US space agency NASA has successfully fired up a set of thrusters aboard the Voyager 1 spacecraft after 37 years of being unused.
Voyager 1, which has been flying for 40 years, is the only humanmade object in interstellar space and is the farthest and fastest spacecraft of NASA.
For making a communication with Earth, the spacecraft relies on small devices called thrusters and these thrusters fire in tiny pulses, or "puffs", lasting mere milliseconds, to subtly rotate the spacecraft so that its antenna points at our planet.
The condition of thrusters, called "attitude control thrusters", which were being used to orient the spacecraft, started detioriating after 2014 and a new way had to be discovered to keep its antenna pointing the right direction.
After exploring various options to solve the problem, a group of propulsion experts at NASA's Jet Propulsion Laboratory came up with an unusual solution that will try giving the job of orientation to a set of four backup thrusters that had been asleep since 1980.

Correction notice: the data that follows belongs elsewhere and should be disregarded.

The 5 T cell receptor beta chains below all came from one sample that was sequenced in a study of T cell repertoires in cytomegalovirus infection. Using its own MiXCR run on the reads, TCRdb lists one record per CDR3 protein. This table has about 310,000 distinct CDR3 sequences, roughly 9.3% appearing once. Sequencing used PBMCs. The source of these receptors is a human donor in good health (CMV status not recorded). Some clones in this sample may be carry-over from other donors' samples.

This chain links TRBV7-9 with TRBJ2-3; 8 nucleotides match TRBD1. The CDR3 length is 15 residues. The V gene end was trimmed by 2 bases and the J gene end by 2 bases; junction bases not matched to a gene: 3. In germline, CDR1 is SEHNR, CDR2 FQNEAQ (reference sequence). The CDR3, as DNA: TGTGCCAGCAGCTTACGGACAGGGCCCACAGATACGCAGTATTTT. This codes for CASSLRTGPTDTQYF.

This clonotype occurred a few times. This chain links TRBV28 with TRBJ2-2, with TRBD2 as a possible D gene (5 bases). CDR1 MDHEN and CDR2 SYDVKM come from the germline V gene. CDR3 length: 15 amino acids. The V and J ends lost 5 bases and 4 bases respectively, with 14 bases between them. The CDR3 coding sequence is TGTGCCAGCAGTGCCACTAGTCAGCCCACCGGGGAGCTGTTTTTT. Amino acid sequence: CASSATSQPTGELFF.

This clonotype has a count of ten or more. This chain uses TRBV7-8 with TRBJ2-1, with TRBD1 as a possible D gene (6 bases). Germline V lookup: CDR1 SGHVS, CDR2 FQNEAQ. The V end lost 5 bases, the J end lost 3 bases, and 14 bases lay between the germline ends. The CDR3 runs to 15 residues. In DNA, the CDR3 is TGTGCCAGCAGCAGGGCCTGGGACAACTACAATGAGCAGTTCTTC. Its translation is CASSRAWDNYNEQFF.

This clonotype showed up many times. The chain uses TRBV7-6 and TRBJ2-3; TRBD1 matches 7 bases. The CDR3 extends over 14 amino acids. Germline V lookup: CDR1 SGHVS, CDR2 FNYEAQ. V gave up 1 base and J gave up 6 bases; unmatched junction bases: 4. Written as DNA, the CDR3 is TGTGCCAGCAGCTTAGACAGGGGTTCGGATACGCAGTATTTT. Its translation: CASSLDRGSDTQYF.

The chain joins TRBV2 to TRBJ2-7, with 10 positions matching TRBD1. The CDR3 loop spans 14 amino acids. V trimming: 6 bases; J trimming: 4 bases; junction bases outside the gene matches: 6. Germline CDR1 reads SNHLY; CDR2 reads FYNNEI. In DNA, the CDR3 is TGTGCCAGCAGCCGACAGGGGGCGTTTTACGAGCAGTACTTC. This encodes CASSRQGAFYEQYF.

"With these thrusters that are still functional after 37 years without use, we will be able to extend the life of the Voyager 1 spacecraft by two to three years", said Suzanne Dodd, project manager for Voyager at NASA's Jet Propulsion Laboratory, Pasadena, California.
On Tuesday, Voyager engineers sent a command to fire the four “trajectory correction maneuver (TCM)” thrusters and it took 19 hours and 35 minutes for the test results to reach an antenna in Goldstone, California.
On Wednesday, the engineers “learned the TCM thrusters worked perfectly — and just as well as the attitude control thrusters,” said NASA.
The plan going forward is to switch to the TCM thrusters in January, it said.
NASA added it will likely do a similar test on the TCM thrusters for Voyager 2, the twin spacecraft of Voyager 1.